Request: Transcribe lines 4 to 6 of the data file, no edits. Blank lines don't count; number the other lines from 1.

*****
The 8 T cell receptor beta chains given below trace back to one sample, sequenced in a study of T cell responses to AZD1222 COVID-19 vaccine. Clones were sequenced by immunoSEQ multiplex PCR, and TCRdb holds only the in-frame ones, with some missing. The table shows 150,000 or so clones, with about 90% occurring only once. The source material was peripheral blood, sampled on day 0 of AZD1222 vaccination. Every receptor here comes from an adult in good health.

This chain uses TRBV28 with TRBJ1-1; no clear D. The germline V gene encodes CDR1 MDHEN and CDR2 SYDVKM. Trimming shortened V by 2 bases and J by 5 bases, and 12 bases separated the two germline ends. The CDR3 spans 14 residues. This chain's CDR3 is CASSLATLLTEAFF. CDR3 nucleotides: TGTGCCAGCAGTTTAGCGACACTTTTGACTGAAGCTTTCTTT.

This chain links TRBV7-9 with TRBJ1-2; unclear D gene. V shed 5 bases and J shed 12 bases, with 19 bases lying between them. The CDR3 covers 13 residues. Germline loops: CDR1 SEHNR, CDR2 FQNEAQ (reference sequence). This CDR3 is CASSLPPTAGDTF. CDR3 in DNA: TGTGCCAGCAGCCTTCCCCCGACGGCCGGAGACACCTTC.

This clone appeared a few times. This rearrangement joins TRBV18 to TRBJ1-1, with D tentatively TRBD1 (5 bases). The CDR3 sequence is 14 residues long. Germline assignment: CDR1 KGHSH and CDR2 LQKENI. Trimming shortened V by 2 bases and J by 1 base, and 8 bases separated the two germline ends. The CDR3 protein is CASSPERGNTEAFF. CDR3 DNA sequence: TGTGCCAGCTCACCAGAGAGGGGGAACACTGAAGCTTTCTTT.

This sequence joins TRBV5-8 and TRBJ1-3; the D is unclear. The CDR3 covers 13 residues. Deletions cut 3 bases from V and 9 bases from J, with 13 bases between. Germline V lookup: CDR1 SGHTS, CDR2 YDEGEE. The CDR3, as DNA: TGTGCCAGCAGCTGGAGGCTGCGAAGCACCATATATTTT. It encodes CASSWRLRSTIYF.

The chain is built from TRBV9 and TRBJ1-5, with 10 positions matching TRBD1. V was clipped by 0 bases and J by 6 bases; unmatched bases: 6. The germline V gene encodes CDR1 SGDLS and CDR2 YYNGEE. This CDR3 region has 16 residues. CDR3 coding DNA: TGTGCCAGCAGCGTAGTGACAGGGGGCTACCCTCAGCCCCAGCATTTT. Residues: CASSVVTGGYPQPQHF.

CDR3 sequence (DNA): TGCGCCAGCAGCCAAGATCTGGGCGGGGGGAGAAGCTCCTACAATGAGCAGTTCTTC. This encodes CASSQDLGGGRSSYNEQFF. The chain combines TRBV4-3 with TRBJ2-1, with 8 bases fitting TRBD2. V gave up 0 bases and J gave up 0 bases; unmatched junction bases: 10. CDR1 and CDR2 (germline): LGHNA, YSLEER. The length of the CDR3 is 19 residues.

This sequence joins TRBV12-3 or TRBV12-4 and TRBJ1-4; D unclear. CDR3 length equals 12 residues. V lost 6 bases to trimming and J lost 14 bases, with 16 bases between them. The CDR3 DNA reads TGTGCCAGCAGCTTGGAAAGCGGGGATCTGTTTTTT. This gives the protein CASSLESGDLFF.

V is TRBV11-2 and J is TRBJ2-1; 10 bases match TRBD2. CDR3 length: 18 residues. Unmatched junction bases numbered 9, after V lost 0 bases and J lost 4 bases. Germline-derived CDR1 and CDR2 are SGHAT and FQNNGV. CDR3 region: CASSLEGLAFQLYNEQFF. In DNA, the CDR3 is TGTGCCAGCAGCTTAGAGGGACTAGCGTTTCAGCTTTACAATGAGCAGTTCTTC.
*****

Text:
This clone appeared a few times. This rearrangement joins TRBV18 to TRBJ1-1, with D tentatively TRBD1 (5 bases). The CDR3 sequence is 14 residues long. Germline assignment: CDR1 KGHSH and CDR2 LQKENI. Trimming shortened V by 2 bases and J by 1 base, and 8 bases separated the two germline ends. The CDR3 protein is CASSPERGNTEAFF. CDR3 DNA sequence: TGTGCCAGCTCACCAGAGAGGGGGAACACTGAAGCTTTCTTT.

This sequence joins TRBV5-8 and TRBJ1-3; the D is unclear. The CDR3 covers 13 residues. Deletions cut 3 bases from V and 9 bases from J, with 13 bases between. Germline V lookup: CDR1 SGHTS, CDR2 YDEGEE. The CDR3, as DNA: TGTGCCAGCAGCTGGAGGCTGCGAAGCACCATATATTTT. It encodes CASSWRLRSTIYF.

The chain is built from TRBV9 and TRBJ1-5, with 10 positions matching TRBD1. V was clipped by 0 bases and J by 6 bases; unmatched bases: 6. The germline V gene encodes CDR1 SGDLS and CDR2 YYNGEE. This CDR3 region has 16 residues. CDR3 coding DNA: TGTGCCAGCAGCGTAGTGACAGGGGGCTACCCTCAGCCCCAGCATTTT. Residues: CASSVVTGGYPQPQHF.